Influence of health-insurance access and hospital retention policies on childhood cancer treatment in Kenya

S. Mostert, F. Njuguna, P. M. van de Ven, G. Olbara, L. J.P.A. Kemps, J. Musimbi, R. M. Strother, L. M. Aluoch, J. Skiles, N. G. Buziba, M. N. Sitaresmi, R. C. Vreeman, G. J.L. Kaspers

Research output: Contribution to journalArticlepeer-review

34 Scopus citations


Background: Kenyan national policies for public hospitals dictate that patients are retained on hospital wards until their hospital bills are paid, but this payment process differs for patients with or without access to National Hospital Insurance Fund (NHIF) at diagnosis. Whether these differences impact treatment outcomes has not been described. Our study explores whether childhood cancer treatment outcomes in Kenya are influenced by health-insurance status and hospital retention policies. Procedure: This study combined retrospective review of medical records with an illustrative case report. We identified children diagnosed with malignancies at a large Kenyan academic hospital between 2007 and 2009, their treatment outcomes, and health-insurance status at diagnosis. Results: Between 2007 and 2009, 222 children were diagnosed with malignancies. Among 180 patients with documented treatment outcome, 54% abandoned treatment, 22% had treatment-related death, 4% progressive/relapsed disease, and 19% event-free survival. Health-insurance status at diagnosis was recorded in 148 children: 23% had NHIF and 77% had no NHIF. For children whose families had NHIF compared with those who did not, the relative risk for treatment abandonment relative to event-free survival was significantly smaller (relative-risk ratio=0.31, 95% CI=0.12-0.81, P=0.016). The case report illustrates difficulties that Kenyan families might face when their child is diagnosed with cancer, has no NHIF, and is retained in hospital. Conclusions: Children with NHIF at diagnosis had significantly lower chance of abandoning treatment and higher chance of survival. Childhood cancer treatment outcomes could be improved by interventions that prevent treatment abandonment and improve access to NHIF. Hospital retention of patients over unpaid medical bills must stop. Pediatr Blood Cancer 2014;61:913-918.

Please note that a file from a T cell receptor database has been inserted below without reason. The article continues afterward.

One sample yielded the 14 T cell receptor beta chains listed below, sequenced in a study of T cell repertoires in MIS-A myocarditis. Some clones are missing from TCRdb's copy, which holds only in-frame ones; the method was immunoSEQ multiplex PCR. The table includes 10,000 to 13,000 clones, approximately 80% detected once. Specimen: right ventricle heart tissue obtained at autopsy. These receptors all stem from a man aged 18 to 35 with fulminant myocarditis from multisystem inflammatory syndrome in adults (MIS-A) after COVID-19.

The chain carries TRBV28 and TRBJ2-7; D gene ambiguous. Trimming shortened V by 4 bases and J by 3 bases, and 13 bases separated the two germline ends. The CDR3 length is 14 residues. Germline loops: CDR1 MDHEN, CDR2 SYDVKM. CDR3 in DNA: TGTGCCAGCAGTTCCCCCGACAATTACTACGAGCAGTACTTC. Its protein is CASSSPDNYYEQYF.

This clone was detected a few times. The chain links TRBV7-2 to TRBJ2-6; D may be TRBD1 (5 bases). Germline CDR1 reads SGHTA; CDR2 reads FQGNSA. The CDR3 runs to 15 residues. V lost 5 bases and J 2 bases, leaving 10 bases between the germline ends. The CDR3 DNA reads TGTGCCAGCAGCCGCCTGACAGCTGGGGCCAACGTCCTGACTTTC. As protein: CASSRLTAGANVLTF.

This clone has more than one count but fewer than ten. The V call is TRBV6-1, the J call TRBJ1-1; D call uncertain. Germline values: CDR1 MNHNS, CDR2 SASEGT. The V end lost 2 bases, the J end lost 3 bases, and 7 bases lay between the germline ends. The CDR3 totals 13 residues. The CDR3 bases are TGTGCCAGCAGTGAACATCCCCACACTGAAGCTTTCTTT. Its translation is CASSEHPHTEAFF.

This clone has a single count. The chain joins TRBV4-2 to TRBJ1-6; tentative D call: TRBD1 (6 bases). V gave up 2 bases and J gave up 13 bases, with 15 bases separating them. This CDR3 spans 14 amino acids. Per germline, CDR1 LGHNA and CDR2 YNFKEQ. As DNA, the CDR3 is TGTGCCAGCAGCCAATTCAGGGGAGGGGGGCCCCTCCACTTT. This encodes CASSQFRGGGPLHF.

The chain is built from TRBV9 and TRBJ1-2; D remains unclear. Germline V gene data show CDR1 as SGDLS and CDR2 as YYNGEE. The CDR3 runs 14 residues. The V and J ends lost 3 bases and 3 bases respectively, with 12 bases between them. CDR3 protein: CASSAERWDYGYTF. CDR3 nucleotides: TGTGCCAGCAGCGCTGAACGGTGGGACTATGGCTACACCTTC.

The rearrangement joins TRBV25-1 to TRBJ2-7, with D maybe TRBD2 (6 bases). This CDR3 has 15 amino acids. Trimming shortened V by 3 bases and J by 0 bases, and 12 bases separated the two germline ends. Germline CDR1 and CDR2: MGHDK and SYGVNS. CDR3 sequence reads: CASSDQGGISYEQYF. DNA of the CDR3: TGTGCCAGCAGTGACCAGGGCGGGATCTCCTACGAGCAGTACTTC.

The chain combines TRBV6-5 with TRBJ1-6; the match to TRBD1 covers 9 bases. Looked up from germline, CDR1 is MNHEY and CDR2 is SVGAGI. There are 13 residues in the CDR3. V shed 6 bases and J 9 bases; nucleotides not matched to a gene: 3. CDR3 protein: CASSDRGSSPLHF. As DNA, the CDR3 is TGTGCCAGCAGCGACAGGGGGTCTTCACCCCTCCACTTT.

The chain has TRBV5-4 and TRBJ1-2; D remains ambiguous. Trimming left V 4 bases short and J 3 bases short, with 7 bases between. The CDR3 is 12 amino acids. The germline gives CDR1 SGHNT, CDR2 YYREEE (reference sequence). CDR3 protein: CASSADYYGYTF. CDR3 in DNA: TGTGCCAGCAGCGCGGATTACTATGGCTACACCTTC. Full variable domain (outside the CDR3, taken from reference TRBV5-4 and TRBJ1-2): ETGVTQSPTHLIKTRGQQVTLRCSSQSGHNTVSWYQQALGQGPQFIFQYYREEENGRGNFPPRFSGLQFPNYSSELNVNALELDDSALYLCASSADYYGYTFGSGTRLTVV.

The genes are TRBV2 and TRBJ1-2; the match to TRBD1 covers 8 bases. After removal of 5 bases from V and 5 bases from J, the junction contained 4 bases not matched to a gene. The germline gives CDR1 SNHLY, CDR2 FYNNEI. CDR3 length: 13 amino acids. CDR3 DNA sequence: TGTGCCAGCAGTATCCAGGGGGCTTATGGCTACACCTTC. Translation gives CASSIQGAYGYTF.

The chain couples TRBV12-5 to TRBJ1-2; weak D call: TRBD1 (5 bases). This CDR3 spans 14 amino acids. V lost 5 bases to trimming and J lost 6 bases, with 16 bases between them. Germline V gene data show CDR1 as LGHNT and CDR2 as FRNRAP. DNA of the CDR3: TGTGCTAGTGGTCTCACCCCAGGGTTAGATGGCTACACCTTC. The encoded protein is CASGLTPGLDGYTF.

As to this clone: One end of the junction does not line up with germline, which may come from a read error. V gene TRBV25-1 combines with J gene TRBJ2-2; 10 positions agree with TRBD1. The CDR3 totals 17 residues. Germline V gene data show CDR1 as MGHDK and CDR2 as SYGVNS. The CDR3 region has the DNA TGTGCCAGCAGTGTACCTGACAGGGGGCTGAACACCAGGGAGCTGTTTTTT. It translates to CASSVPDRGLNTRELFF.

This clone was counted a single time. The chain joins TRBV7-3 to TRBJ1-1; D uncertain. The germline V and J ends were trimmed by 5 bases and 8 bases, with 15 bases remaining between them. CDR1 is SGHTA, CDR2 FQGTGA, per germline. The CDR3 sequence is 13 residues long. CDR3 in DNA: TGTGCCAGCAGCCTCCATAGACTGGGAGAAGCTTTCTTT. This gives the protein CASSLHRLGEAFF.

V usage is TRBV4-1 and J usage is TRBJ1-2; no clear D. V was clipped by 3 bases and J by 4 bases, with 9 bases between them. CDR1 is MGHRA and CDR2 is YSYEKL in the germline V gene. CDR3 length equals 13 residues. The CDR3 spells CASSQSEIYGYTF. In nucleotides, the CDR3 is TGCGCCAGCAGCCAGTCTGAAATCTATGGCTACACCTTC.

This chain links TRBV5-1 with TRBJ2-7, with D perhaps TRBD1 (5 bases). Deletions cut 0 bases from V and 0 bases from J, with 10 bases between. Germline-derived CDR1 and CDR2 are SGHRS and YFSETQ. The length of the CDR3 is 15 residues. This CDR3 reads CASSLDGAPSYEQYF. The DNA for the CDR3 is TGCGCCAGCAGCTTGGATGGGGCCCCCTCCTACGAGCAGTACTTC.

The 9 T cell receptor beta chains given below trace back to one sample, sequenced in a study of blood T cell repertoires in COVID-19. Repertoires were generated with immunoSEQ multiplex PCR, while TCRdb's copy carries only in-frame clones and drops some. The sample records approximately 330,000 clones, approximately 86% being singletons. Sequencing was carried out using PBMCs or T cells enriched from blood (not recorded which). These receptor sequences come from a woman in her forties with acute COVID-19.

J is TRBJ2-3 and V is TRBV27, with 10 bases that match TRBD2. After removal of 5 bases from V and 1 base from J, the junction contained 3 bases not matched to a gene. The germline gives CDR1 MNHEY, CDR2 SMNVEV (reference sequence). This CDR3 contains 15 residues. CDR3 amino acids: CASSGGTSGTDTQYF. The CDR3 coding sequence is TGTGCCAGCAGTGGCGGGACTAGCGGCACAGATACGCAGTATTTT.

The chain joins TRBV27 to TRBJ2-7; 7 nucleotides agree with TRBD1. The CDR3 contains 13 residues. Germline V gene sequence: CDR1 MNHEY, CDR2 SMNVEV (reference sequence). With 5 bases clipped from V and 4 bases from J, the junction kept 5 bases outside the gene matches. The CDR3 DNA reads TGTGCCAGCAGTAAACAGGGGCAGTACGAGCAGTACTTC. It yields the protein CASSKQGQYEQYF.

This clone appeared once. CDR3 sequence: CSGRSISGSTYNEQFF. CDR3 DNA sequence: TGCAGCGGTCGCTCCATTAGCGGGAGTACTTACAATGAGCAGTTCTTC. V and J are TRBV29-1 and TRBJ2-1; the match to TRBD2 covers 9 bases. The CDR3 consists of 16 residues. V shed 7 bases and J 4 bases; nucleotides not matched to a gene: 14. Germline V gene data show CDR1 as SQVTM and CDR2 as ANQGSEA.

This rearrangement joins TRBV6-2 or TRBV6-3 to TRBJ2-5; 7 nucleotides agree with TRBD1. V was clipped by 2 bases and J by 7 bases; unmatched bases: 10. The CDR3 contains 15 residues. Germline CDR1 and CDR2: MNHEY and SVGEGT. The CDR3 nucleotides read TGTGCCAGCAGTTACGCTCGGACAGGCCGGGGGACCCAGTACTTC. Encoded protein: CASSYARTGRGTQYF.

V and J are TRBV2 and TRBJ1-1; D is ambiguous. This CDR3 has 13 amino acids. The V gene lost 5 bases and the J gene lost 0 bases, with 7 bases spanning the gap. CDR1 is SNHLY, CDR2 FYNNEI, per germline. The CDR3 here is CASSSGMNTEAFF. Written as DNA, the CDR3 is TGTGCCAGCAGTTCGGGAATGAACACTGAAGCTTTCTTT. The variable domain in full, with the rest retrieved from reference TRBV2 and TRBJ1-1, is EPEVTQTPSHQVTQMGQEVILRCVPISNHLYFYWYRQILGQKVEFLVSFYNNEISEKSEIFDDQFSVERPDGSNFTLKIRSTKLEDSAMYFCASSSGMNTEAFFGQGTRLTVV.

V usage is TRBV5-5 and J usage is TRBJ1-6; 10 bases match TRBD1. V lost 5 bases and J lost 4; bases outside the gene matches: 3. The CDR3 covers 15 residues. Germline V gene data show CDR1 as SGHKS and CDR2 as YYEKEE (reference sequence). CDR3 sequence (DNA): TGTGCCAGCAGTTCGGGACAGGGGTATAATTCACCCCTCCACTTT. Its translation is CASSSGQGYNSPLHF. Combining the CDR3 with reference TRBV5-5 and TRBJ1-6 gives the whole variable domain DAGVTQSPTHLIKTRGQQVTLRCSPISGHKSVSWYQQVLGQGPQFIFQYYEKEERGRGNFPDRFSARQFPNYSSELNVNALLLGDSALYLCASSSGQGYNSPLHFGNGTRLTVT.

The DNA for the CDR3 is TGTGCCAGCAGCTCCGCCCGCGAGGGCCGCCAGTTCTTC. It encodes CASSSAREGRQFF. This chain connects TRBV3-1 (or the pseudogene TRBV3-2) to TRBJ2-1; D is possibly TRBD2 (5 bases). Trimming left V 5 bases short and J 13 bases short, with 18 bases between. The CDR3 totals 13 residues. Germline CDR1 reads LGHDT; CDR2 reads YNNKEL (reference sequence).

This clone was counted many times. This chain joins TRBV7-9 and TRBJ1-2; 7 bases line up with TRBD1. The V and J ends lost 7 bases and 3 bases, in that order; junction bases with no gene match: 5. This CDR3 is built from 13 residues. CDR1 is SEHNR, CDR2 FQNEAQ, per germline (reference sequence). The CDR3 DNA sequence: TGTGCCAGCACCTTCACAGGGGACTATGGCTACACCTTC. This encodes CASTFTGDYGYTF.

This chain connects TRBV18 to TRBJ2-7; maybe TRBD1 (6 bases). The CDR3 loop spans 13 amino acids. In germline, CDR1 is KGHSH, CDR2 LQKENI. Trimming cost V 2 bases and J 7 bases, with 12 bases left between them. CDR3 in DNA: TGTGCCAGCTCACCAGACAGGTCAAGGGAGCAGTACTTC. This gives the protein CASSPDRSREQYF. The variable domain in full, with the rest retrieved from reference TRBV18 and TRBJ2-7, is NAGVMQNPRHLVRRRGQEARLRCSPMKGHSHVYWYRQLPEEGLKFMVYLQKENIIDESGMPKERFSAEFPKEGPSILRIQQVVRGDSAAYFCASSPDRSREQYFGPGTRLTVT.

Original languageEnglish
Pages (from-to)913-918
Number of pages6
JournalPediatric Blood and Cancer
Issue number5
StatePublished - May 2014
Externally publishedYes


  • Adherence
  • Childhood cancer
  • Health-insurance
  • Hospital retention
  • Low-income countries


Dive into the research topics of 'Influence of health-insurance access and hospital retention policies on childhood cancer treatment in Kenya'. Together they form a unique fingerprint.

Cite this